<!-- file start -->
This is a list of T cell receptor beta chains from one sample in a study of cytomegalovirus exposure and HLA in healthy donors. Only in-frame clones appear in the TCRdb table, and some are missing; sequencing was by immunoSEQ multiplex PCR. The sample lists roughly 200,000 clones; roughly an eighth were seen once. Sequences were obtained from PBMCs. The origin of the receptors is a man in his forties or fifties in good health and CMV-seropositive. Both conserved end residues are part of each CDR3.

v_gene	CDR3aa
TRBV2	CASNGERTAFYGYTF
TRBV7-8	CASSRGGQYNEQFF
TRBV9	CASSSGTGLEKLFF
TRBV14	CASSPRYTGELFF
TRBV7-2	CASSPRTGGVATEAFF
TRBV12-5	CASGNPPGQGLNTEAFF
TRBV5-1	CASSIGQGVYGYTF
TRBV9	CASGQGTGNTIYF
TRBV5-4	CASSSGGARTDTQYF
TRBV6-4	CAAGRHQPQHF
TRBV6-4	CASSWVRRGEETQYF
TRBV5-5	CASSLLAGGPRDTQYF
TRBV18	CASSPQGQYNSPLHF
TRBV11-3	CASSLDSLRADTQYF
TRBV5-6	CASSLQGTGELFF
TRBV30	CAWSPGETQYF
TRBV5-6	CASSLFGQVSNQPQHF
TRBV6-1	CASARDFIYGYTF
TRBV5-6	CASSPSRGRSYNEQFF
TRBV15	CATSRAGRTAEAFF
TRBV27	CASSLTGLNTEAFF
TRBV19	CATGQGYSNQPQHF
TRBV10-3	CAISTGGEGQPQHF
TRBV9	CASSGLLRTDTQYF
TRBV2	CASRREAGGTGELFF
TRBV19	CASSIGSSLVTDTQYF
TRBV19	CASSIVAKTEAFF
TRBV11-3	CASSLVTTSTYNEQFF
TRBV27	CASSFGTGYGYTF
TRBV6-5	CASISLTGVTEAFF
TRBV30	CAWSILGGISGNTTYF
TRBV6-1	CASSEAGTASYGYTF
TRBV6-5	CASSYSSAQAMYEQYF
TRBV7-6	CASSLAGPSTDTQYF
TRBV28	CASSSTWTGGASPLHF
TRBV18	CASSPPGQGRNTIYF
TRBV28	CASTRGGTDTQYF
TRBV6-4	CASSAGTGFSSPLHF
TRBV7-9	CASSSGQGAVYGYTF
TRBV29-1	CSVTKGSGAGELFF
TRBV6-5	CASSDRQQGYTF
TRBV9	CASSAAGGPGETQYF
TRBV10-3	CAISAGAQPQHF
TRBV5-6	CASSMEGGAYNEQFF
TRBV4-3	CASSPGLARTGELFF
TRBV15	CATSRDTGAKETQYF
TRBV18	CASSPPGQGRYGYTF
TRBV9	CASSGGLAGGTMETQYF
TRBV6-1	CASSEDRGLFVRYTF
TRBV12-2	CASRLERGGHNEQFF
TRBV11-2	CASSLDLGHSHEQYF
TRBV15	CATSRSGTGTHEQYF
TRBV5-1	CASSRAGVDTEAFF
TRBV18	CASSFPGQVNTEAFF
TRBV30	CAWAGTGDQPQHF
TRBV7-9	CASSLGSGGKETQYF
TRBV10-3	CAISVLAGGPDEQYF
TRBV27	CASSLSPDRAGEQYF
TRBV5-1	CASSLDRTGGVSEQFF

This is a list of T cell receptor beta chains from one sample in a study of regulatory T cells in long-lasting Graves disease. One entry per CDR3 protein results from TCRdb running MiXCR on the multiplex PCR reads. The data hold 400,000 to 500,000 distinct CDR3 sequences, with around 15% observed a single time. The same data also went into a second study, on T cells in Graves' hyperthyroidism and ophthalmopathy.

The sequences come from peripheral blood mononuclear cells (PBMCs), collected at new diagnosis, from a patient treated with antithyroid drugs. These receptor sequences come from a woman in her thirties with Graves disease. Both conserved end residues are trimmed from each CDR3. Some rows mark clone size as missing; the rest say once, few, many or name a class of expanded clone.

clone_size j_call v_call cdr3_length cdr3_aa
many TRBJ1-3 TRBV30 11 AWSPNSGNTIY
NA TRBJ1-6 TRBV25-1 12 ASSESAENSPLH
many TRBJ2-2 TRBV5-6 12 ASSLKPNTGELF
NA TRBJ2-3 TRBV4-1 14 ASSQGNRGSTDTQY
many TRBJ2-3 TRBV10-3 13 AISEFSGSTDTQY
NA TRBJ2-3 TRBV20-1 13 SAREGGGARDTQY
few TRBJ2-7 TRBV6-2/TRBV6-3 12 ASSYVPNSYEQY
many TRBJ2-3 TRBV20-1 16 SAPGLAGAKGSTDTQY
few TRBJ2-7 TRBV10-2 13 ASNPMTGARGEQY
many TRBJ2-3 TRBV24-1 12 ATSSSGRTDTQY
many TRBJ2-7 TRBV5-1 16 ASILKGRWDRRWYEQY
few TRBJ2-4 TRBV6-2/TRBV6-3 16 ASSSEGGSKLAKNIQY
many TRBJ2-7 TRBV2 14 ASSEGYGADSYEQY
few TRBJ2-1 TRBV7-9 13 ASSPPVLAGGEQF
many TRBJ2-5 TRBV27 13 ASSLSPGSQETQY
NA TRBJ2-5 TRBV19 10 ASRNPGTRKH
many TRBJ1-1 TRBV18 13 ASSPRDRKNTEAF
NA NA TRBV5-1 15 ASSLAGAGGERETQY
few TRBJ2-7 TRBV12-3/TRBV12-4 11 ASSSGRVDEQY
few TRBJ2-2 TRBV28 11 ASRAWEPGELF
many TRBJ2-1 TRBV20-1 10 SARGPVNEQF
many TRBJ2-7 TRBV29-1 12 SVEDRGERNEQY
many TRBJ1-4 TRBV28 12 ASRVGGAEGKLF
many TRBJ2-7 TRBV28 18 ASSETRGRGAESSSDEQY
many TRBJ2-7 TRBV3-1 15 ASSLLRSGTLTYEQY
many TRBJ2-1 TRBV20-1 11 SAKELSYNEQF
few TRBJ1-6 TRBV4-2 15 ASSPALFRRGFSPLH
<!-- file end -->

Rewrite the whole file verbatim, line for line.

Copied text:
This is a list of T cell receptor beta chains from one sample in a study of cytomegalovirus exposure and HLA in healthy donors. Only in-frame clones appear in the TCRdb table, and some are missing; sequencing was by immunoSEQ multiplex PCR. The sample lists roughly 200,000 clones; roughly an eighth were seen once. Sequences were obtained from PBMCs. The origin of the receptors is a man in his forties or fifties in good health and CMV-seropositive. Both conserved end residues are part of each CDR3.

v_gene	CDR3aa
TRBV2	CASNGERTAFYGYTF
TRBV7-8	CASSRGGQYNEQFF
TRBV9	CASSSGTGLEKLFF
TRBV14	CASSPRYTGELFF
TRBV7-2	CASSPRTGGVATEAFF
TRBV12-5	CASGNPPGQGLNTEAFF
TRBV5-1	CASSIGQGVYGYTF
TRBV9	CASGQGTGNTIYF
TRBV5-4	CASSSGGARTDTQYF
TRBV6-4	CAAGRHQPQHF
TRBV6-4	CASSWVRRGEETQYF
TRBV5-5	CASSLLAGGPRDTQYF
TRBV18	CASSPQGQYNSPLHF
TRBV11-3	CASSLDSLRADTQYF
TRBV5-6	CASSLQGTGELFF
TRBV30	CAWSPGETQYF
TRBV5-6	CASSLFGQVSNQPQHF
TRBV6-1	CASARDFIYGYTF
TRBV5-6	CASSPSRGRSYNEQFF
TRBV15	CATSRAGRTAEAFF
TRBV27	CASSLTGLNTEAFF
TRBV19	CATGQGYSNQPQHF
TRBV10-3	CAISTGGEGQPQHF
TRBV9	CASSGLLRTDTQYF
TRBV2	CASRREAGGTGELFF
TRBV19	CASSIGSSLVTDTQYF
TRBV19	CASSIVAKTEAFF
TRBV11-3	CASSLVTTSTYNEQFF
TRBV27	CASSFGTGYGYTF
TRBV6-5	CASISLTGVTEAFF
TRBV30	CAWSILGGISGNTTYF
TRBV6-1	CASSEAGTASYGYTF
TRBV6-5	CASSYSSAQAMYEQYF
TRBV7-6	CASSLAGPSTDTQYF
TRBV28	CASSSTWTGGASPLHF
TRBV18	CASSPPGQGRNTIYF
TRBV28	CASTRGGTDTQYF
TRBV6-4	CASSAGTGFSSPLHF
TRBV7-9	CASSSGQGAVYGYTF
TRBV29-1	CSVTKGSGAGELFF
TRBV6-5	CASSDRQQGYTF
TRBV9	CASSAAGGPGETQYF
TRBV10-3	CAISAGAQPQHF
TRBV5-6	CASSMEGGAYNEQFF
TRBV4-3	CASSPGLARTGELFF
TRBV15	CATSRDTGAKETQYF
TRBV18	CASSPPGQGRYGYTF
TRBV9	CASSGGLAGGTMETQYF
TRBV6-1	CASSEDRGLFVRYTF
TRBV12-2	CASRLERGGHNEQFF
TRBV11-2	CASSLDLGHSHEQYF
TRBV15	CATSRSGTGTHEQYF
TRBV5-1	CASSRAGVDTEAFF
TRBV18	CASSFPGQVNTEAFF
TRBV30	CAWAGTGDQPQHF
TRBV7-9	CASSLGSGGKETQYF
TRBV10-3	CAISVLAGGPDEQYF
TRBV27	CASSLSPDRAGEQYF
TRBV5-1	CASSLDRTGGVSEQFF

This is a list of T cell receptor beta chains from one sample in a study of regulatory T cells in long-lasting Graves disease. One entry per CDR3 protein results from TCRdb running MiXCR on the multiplex PCR reads. The data hold 400,000 to 500,000 distinct CDR3 sequences, with around 15% observed a single time. The same data also went into a second study, on T cells in Graves' hyperthyroidism and ophthalmopathy.

The sequences come from peripheral blood mononuclear cells (PBMCs), collected at new diagnosis, from a patient treated with antithyroid drugs. These receptor sequences come from a woman in her thirties with Graves disease. Both conserved end residues are trimmed from each CDR3. Some rows mark clone size as missing; the rest say once, few, many or name a class of expanded clone.

clone_size j_call v_call cdr3_length cdr3_aa
many TRBJ1-3 TRBV30 11 AWSPNSGNTIY
NA TRBJ1-6 TRBV25-1 12 ASSESAENSPLH
many TRBJ2-2 TRBV5-6 12 ASSLKPNTGELF
NA TRBJ2-3 TRBV4-1 14 ASSQGNRGSTDTQY
many TRBJ2-3 TRBV10-3 13 AISEFSGSTDTQY
NA TRBJ2-3 TRBV20-1 13 SAREGGGARDTQY
few TRBJ2-7 TRBV6-2/TRBV6-3 12 ASSYVPNSYEQY
many TRBJ2-3 TRBV20-1 16 SAPGLAGAKGSTDTQY
few TRBJ2-7 TRBV10-2 13 ASNPMTGARGEQY
many TRBJ2-3 TRBV24-1 12 ATSSSGRTDTQY
many TRBJ2-7 TRBV5-1 16 ASILKGRWDRRWYEQY
few TRBJ2-4 TRBV6-2/TRBV6-3 16 ASSSEGGSKLAKNIQY
many TRBJ2-7 TRBV2 14 ASSEGYGADSYEQY
few TRBJ2-1 TRBV7-9 13 ASSPPVLAGGEQF
many TRBJ2-5 TRBV27 13 ASSLSPGSQETQY
NA TRBJ2-5 TRBV19 10 ASRNPGTRKH
many TRBJ1-1 TRBV18 13 ASSPRDRKNTEAF
NA NA TRBV5-1 15 ASSLAGAGGERETQY
few TRBJ2-7 TRBV12-3/TRBV12-4 11 ASSSGRVDEQY
few TRBJ2-2 TRBV28 11 ASRAWEPGELF
many TRBJ2-1 TRBV20-1 10 SARGPVNEQF
many TRBJ2-7 TRBV29-1 12 SVEDRGERNEQY
many TRBJ1-4 TRBV28 12 ASRVGGAEGKLF
many TRBJ2-7 TRBV28 18 ASSETRGRGAESSSDEQY
many TRBJ2-7 TRBV3-1 15 ASSLLRSGTLTYEQY
many TRBJ2-1 TRBV20-1 11 SAKELSYNEQF
few TRBJ1-6 TRBV4-2 15 ASSPALFRRGFSPLH